PORTLAND, Ore. (KOIN 6) — Happy birthday, television.
On September 7, 1927, inventor Philo T. Farnsworth succeeded in transmitting the image of a line through purely electronic means with a device called an “image dissector.”
We know it better as television.
Farnsworth was only 21 when he brought moving images to a small screen.
He came up with the idea in his high school chemistry class, and sketched out his vacuum tube idea. No one grasped his concept.
Farnsworth, a Utah native, went to Brigham Young University, but dropped out when his father died. He continued experimenting, and later took a job with Philco. There were legal challenges that his TV concept was already patented by another inventor who worked for RCA, but he successfully defended his ideas.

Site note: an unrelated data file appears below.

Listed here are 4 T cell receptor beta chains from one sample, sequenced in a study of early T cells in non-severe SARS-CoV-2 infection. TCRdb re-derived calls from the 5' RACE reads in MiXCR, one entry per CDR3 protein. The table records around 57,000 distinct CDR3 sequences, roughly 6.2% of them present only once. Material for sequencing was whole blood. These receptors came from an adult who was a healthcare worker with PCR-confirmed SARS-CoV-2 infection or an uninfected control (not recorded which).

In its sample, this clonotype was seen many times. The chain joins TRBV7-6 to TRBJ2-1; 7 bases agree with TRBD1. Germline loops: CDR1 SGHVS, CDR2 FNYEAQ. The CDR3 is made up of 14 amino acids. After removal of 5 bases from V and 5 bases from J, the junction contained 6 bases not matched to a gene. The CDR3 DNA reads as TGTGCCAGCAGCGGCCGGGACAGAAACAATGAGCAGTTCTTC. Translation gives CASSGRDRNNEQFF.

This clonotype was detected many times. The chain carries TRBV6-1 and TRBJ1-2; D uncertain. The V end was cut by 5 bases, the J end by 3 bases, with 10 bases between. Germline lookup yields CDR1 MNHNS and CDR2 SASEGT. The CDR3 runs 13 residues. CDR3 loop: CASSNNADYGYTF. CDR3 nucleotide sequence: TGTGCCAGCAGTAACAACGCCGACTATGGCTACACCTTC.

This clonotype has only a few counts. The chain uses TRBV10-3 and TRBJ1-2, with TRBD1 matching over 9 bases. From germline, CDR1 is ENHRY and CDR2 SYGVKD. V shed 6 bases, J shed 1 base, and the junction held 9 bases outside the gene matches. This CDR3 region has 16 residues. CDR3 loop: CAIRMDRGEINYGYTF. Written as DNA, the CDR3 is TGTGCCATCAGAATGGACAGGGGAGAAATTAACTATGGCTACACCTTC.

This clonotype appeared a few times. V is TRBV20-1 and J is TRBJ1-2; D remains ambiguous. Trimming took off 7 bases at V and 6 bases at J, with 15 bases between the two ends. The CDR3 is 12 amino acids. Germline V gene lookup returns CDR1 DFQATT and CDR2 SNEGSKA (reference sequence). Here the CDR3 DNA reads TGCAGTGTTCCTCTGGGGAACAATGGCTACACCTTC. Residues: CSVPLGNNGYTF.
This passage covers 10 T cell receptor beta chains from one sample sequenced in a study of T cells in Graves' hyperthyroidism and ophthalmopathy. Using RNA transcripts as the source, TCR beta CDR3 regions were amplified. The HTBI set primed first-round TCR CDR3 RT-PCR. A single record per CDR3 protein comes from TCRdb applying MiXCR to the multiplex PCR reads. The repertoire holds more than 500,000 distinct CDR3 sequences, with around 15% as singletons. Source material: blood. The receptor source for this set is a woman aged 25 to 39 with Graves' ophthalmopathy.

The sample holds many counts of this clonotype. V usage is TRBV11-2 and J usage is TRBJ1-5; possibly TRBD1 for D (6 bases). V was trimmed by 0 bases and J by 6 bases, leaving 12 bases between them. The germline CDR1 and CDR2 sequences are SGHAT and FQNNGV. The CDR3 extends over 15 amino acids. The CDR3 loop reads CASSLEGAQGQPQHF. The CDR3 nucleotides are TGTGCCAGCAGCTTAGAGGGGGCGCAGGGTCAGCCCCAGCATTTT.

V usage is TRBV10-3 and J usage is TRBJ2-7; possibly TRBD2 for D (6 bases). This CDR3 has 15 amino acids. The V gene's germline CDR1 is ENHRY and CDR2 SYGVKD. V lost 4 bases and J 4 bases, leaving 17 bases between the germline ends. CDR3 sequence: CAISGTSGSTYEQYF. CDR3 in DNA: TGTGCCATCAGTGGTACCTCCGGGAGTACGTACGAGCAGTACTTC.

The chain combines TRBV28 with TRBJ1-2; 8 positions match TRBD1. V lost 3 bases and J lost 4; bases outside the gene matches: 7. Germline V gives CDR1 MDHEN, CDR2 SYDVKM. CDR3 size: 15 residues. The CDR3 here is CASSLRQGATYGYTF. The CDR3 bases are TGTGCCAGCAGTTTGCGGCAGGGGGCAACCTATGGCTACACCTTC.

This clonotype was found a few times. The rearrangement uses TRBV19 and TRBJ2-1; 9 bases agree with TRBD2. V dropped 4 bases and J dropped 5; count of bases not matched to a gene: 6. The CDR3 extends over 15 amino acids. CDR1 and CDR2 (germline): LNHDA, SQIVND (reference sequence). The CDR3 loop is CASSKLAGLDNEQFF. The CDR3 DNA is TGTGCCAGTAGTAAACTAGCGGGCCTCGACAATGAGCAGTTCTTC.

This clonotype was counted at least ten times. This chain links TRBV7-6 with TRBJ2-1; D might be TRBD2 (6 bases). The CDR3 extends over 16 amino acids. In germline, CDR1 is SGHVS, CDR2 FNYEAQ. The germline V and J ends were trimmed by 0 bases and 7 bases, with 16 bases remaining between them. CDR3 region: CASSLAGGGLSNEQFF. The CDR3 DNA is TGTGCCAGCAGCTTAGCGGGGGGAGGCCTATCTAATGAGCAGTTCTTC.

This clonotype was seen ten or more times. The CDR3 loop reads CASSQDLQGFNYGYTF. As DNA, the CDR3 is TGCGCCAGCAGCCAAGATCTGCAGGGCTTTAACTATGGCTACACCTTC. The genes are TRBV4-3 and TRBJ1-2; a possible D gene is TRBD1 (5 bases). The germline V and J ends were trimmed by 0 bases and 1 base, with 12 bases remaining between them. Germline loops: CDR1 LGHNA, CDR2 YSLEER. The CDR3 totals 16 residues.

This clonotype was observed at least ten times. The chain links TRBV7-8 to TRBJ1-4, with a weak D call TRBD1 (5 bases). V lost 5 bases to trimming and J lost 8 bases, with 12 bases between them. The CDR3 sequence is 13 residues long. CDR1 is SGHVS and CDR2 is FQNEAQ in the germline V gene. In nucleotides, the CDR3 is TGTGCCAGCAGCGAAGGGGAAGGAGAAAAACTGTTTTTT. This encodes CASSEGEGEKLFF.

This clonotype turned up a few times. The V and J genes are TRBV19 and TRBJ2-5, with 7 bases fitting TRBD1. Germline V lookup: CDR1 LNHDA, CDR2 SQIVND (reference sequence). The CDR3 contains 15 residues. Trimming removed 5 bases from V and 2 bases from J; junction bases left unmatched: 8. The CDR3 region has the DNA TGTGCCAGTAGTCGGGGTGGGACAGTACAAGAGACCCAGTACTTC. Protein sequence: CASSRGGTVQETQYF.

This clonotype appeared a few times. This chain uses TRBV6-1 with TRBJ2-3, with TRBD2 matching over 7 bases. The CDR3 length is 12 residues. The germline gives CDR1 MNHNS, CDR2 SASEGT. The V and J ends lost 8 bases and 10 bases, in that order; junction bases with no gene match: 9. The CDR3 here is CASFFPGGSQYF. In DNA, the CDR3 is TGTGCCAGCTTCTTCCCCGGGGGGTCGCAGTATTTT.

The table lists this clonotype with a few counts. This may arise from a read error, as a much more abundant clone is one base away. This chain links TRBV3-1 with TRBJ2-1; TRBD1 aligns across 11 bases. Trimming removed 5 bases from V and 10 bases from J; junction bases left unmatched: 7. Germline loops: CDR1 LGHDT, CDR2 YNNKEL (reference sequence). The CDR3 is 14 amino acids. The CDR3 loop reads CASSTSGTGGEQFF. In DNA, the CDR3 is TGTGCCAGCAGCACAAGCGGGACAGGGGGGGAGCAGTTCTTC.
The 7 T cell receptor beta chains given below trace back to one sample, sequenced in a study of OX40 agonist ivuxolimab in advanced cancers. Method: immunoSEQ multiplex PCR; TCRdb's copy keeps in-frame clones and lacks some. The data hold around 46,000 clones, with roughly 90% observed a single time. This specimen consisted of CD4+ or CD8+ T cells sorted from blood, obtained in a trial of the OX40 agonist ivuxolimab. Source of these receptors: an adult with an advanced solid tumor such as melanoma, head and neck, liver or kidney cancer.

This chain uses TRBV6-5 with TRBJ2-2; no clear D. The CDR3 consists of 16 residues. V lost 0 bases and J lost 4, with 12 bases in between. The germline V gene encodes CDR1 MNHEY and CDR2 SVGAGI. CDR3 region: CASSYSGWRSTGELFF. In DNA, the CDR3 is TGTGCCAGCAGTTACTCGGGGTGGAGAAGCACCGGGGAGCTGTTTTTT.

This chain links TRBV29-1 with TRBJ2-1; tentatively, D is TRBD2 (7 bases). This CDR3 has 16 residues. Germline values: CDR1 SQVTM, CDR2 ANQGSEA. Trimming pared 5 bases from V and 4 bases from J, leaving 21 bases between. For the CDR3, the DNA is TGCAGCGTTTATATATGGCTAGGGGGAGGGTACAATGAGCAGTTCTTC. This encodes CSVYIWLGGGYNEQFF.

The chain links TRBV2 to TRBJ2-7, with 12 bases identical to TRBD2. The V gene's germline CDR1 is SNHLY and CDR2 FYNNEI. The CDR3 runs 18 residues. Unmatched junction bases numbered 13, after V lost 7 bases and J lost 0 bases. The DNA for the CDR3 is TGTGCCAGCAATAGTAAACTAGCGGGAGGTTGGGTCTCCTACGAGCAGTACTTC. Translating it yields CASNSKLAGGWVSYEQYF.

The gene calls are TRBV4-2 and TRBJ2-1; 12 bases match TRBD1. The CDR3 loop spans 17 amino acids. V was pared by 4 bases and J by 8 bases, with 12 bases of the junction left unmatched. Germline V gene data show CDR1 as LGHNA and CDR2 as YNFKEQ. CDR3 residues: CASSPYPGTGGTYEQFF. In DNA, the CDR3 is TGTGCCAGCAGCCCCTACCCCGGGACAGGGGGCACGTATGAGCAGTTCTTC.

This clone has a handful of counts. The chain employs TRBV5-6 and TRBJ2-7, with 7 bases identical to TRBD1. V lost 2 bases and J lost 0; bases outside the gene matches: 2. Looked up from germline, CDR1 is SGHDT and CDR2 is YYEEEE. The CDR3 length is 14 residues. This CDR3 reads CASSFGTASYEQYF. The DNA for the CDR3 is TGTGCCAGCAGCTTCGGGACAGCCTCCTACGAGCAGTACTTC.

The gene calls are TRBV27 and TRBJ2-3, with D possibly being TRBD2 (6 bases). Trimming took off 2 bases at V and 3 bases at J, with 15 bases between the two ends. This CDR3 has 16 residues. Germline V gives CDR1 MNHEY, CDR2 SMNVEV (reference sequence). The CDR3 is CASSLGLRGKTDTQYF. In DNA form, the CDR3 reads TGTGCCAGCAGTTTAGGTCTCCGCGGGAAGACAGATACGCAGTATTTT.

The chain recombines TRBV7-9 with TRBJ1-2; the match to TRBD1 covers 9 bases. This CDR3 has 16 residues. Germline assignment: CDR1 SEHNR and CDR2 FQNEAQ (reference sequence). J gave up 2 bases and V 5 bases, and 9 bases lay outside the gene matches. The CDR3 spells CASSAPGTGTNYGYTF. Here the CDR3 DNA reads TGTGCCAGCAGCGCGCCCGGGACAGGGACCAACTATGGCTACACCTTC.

He left Philco in 1933 and continued his work on inventions, including a process to sterilize milk using radio waves. In 1938, he founded the Farnsworth Television and Radio Corporation, and then received $1 million from RCA — who then marketed the device.
By 1967, he moved back to Utah to continue his work on nuclear fusion. But his debt was piling high and he stopped his research in 1970. He was depressed and drank heavily, and died in debt in Salt Lake City in 1971.
But when you’re flipping through the 500 channels of high-definition sports, programs and movies, think about Philo T. Farnsworth, the man who invented television.